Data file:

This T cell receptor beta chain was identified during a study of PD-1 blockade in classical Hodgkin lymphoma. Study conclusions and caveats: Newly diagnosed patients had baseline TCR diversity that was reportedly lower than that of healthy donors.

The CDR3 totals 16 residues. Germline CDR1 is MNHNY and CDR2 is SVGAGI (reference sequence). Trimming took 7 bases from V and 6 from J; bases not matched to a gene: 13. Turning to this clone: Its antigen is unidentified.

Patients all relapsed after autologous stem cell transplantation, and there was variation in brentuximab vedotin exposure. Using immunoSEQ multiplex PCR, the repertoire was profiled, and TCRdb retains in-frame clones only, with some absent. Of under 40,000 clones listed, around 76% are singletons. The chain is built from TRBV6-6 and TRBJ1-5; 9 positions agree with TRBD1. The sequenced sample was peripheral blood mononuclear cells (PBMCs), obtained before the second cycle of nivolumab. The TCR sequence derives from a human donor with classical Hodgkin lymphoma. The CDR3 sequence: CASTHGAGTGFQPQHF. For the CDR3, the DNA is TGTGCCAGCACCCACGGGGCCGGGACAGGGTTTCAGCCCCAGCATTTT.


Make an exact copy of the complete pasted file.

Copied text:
This T cell receptor beta chain was identified during a study of PD-1 blockade in classical Hodgkin lymphoma. Study conclusions and caveats: Newly diagnosed patients had baseline TCR diversity that was reportedly lower than that of healthy donors.

The CDR3 totals 16 residues. Germline CDR1 is MNHNY and CDR2 is SVGAGI (reference sequence). Trimming took 7 bases from V and 6 from J; bases not matched to a gene: 13. Turning to this clone: Its antigen is unidentified.

Patients all relapsed after autologous stem cell transplantation, and there was variation in brentuximab vedotin exposure. Using immunoSEQ multiplex PCR, the repertoire was profiled, and TCRdb retains in-frame clones only, with some absent. Of under 40,000 clones listed, around 76% are singletons. The chain is built from TRBV6-6 and TRBJ1-5; 9 positions agree with TRBD1. The sequenced sample was peripheral blood mononuclear cells (PBMCs), obtained before the second cycle of nivolumab. The TCR sequence derives from a human donor with classical Hodgkin lymphoma. The CDR3 sequence: CASTHGAGTGFQPQHF. For the CDR3, the DNA is TGTGCCAGCACCCACGGGGCCGGGACAGGGTTTCAGCCCCAGCATTTT.